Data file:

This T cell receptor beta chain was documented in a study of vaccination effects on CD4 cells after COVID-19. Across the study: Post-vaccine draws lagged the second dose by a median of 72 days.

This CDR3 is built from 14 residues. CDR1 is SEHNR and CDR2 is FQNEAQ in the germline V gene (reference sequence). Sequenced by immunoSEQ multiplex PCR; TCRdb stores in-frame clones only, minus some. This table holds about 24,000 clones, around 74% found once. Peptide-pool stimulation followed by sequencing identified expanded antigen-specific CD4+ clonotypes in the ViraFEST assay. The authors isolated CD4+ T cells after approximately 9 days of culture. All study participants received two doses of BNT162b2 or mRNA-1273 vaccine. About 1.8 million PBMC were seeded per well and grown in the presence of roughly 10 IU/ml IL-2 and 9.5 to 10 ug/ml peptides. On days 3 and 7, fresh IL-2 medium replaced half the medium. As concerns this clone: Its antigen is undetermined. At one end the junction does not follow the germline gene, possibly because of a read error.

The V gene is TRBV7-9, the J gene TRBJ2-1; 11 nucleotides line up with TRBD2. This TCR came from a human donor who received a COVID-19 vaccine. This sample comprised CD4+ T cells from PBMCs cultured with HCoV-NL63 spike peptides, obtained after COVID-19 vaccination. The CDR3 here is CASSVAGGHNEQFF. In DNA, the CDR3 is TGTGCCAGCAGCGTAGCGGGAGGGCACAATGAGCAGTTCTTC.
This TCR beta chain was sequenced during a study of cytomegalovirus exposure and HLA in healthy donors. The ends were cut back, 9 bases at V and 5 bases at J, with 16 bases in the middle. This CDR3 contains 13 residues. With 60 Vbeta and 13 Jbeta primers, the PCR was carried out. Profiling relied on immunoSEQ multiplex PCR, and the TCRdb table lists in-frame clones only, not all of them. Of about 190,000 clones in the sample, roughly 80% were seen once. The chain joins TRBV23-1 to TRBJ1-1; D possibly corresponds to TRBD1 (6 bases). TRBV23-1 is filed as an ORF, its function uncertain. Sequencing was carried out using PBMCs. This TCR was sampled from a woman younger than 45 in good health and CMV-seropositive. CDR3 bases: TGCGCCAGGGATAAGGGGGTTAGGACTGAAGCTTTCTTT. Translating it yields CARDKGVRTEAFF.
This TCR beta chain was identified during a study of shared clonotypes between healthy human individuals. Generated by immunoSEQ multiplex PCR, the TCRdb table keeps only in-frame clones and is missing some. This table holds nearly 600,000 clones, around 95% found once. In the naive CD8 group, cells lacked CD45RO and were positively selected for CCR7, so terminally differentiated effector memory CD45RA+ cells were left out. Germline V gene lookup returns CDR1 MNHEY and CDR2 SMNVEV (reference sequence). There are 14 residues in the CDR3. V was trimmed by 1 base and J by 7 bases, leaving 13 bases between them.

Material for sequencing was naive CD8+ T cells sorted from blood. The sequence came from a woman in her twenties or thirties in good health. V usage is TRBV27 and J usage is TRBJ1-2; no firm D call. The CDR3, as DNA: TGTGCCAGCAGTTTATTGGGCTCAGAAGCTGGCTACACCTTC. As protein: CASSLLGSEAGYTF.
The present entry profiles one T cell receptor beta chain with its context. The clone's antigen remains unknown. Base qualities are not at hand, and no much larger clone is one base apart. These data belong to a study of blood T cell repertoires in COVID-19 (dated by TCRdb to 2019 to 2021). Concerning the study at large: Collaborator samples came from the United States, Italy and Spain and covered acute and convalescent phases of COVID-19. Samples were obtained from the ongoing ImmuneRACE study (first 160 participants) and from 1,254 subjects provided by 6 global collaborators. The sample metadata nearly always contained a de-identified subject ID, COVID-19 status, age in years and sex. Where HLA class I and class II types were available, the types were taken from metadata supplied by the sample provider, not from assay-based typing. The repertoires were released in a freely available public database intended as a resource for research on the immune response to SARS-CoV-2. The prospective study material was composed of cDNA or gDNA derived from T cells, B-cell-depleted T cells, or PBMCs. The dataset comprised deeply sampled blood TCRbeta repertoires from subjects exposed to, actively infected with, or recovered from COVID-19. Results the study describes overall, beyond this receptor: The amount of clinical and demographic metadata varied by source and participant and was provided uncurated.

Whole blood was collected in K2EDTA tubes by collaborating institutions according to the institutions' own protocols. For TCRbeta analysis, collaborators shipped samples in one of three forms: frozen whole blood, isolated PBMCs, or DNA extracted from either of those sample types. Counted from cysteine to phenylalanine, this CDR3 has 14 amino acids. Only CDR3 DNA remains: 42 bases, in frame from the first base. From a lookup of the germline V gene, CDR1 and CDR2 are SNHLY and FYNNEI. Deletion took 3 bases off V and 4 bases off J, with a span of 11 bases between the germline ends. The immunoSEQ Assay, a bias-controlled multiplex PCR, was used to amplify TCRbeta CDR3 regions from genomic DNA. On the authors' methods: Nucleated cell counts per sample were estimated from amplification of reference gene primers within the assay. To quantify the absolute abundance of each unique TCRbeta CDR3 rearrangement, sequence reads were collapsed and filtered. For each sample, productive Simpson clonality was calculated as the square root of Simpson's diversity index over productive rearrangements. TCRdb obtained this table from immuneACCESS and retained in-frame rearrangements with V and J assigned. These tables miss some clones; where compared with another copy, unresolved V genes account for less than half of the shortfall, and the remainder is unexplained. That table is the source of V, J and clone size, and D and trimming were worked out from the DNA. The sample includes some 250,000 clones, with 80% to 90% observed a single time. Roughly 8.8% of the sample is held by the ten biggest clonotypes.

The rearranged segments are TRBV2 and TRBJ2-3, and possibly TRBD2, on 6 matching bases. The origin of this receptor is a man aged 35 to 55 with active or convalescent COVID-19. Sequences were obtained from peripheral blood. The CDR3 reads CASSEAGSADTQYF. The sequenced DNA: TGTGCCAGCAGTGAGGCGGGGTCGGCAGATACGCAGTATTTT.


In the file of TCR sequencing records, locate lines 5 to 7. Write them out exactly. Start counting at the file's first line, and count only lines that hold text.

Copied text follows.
This TCR beta chain was identified during a study of shared clonotypes between healthy human individuals. Generated by immunoSEQ multiplex PCR, the TCRdb table keeps only in-frame clones and is missing some. This table holds nearly 600,000 clones, around 95% found once. In the naive CD8 group, cells lacked CD45RO and were positively selected for CCR7, so terminally differentiated effector memory CD45RA+ cells were left out. Germline V gene lookup returns CDR1 MNHEY and CDR2 SMNVEV (reference sequence). There are 14 residues in the CDR3. V was trimmed by 1 base and J by 7 bases, leaving 13 bases between them.

Material for sequencing was naive CD8+ T cells sorted from blood. The sequence came from a woman in her twenties or thirties in good health. V usage is TRBV27 and J usage is TRBJ1-2; no firm D call. The CDR3, as DNA: TGTGCCAGCAGTTTATTGGGCTCAGAAGCTGGCTACACCTTC. As protein: CASSLLGSEAGYTF.
The present entry profiles one T cell receptor beta chain with its context. The clone's antigen remains unknown. Base qualities are not at hand, and no much larger clone is one base apart. These data belong to a study of blood T cell repertoires in COVID-19 (dated by TCRdb to 2019 to 2021). Concerning the study at large: Collaborator samples came from the United States, Italy and Spain and covered acute and convalescent phases of COVID-19. Samples were obtained from the ongoing ImmuneRACE study (first 160 participants) and from 1,254 subjects provided by 6 global collaborators. The sample metadata nearly always contained a de-identified subject ID, COVID-19 status, age in years and sex. Where HLA class I and class II types were available, the types were taken from metadata supplied by the sample provider, not from assay-based typing. The repertoires were released in a freely available public database intended as a resource for research on the immune response to SARS-CoV-2. The prospective study material was composed of cDNA or gDNA derived from T cells, B-cell-depleted T cells, or PBMCs. The dataset comprised deeply sampled blood TCRbeta repertoires from subjects exposed to, actively infected with, or recovered from COVID-19. Results the study describes overall, beyond this receptor: The amount of clinical and demographic metadata varied by source and participant and was provided uncurated.